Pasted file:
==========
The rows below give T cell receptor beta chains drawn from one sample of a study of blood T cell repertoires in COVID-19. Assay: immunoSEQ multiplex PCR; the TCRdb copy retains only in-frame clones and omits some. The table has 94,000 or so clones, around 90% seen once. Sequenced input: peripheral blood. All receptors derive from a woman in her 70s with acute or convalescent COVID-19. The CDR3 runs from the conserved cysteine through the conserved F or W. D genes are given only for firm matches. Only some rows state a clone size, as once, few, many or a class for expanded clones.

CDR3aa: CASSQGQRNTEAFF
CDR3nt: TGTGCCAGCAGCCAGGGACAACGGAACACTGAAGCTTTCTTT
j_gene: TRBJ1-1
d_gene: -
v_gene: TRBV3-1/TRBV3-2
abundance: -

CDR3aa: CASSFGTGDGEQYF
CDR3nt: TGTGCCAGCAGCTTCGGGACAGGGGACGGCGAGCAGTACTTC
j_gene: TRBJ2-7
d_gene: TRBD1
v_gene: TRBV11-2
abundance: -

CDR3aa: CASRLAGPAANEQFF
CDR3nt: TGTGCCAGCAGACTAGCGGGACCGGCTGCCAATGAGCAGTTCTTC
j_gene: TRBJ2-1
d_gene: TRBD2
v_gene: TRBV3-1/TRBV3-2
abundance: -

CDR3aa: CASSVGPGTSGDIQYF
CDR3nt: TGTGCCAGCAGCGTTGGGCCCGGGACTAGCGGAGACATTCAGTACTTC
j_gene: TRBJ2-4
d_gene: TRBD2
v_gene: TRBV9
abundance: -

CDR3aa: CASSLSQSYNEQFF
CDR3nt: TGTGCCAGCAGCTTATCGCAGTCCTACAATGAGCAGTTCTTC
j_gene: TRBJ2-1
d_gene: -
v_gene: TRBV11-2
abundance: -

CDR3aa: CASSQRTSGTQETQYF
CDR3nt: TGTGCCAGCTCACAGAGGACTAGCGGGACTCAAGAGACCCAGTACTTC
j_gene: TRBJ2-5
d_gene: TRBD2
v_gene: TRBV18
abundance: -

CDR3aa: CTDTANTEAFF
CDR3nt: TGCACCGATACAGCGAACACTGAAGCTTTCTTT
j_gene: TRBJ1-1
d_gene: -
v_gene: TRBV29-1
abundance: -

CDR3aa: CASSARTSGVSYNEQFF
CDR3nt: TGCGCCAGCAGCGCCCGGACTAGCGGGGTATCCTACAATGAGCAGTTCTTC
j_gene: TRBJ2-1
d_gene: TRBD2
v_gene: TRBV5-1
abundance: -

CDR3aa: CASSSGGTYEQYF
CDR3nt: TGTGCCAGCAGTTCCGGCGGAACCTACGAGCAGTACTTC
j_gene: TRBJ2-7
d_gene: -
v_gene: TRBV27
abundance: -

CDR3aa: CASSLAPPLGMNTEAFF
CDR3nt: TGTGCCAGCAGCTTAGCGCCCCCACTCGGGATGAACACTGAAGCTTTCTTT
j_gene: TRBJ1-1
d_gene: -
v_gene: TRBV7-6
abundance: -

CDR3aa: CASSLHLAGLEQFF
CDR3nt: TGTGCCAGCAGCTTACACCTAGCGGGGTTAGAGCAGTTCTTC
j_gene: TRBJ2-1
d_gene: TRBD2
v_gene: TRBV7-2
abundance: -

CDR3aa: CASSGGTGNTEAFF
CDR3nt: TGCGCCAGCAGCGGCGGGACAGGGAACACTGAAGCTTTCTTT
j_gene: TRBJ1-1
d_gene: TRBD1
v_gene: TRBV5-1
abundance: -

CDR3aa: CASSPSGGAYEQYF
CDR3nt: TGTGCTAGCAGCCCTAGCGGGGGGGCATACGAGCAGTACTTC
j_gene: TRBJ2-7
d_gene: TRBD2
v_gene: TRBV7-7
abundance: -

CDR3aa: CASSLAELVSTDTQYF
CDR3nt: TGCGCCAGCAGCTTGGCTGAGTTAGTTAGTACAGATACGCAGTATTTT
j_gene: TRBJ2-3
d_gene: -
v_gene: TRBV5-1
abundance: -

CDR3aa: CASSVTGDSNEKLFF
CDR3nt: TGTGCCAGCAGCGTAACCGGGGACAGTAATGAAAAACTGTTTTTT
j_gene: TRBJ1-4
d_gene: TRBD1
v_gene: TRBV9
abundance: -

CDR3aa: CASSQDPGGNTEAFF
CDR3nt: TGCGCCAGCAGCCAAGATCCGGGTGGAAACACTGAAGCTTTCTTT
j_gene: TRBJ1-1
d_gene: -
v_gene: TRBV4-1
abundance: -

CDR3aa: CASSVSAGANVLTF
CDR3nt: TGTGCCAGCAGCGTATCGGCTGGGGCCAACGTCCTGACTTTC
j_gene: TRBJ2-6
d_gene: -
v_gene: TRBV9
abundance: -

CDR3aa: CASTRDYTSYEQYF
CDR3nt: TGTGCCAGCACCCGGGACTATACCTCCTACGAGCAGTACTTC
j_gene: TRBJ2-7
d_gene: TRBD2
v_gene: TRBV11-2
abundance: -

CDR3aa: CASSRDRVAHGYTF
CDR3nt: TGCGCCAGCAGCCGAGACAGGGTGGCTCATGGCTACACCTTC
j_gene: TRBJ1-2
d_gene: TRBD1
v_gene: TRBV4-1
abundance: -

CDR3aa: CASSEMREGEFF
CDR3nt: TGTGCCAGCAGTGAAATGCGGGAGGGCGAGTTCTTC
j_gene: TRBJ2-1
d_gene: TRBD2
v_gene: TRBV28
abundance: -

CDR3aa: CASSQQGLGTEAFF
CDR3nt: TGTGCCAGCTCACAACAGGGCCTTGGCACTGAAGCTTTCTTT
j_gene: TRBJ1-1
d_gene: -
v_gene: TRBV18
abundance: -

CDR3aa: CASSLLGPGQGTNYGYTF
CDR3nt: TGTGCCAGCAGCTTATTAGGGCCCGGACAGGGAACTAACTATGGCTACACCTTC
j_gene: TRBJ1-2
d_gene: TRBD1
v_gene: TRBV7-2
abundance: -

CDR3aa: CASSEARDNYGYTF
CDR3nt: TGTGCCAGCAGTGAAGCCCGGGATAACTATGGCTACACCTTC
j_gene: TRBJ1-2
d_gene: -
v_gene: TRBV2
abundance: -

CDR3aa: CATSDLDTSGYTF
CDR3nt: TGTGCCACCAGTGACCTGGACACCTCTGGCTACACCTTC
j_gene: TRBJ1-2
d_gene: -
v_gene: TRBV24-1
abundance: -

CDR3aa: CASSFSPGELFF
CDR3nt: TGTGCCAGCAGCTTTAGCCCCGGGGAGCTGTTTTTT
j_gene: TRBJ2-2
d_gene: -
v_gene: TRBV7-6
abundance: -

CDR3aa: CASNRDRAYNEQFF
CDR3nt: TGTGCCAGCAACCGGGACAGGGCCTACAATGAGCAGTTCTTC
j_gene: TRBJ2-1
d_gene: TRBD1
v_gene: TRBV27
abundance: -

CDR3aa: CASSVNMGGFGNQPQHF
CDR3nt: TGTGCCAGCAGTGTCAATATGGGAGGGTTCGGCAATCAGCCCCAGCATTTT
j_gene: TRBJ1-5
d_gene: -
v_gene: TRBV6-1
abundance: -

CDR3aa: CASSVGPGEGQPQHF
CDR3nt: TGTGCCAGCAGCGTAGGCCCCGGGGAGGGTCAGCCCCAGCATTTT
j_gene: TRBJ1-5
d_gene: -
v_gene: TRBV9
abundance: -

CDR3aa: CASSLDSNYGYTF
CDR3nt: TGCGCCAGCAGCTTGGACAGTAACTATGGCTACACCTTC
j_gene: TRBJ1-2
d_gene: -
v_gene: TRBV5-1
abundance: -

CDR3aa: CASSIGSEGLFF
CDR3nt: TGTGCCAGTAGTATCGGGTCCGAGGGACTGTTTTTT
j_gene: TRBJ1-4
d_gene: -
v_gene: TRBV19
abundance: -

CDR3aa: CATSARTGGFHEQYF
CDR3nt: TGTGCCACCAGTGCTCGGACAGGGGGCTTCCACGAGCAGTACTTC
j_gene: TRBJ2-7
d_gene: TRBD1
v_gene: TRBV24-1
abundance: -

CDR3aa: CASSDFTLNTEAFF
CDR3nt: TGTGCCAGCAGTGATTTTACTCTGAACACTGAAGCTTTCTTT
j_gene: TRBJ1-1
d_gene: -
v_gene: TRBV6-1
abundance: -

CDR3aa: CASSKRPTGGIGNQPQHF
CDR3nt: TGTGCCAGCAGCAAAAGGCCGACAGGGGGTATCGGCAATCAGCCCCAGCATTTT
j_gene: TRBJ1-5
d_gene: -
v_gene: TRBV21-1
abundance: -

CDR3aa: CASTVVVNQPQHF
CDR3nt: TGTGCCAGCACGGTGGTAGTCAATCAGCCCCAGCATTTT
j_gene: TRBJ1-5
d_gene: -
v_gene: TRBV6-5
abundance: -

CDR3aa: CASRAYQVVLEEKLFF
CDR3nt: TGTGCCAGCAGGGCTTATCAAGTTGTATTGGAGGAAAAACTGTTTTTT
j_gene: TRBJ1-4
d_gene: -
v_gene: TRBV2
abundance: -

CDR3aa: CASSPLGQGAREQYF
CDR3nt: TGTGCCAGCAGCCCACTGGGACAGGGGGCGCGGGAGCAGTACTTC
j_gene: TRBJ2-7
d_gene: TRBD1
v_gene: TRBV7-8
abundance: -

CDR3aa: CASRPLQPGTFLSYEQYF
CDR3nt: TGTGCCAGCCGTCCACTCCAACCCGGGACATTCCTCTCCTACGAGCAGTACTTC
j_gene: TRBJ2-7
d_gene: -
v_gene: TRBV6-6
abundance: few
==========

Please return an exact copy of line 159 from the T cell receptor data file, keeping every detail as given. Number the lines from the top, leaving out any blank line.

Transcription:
CDR3nt: TGTGCCAGCAGTGTCAATATGGGAGGGTTCGGCAATCAGCCCCAGCATTTT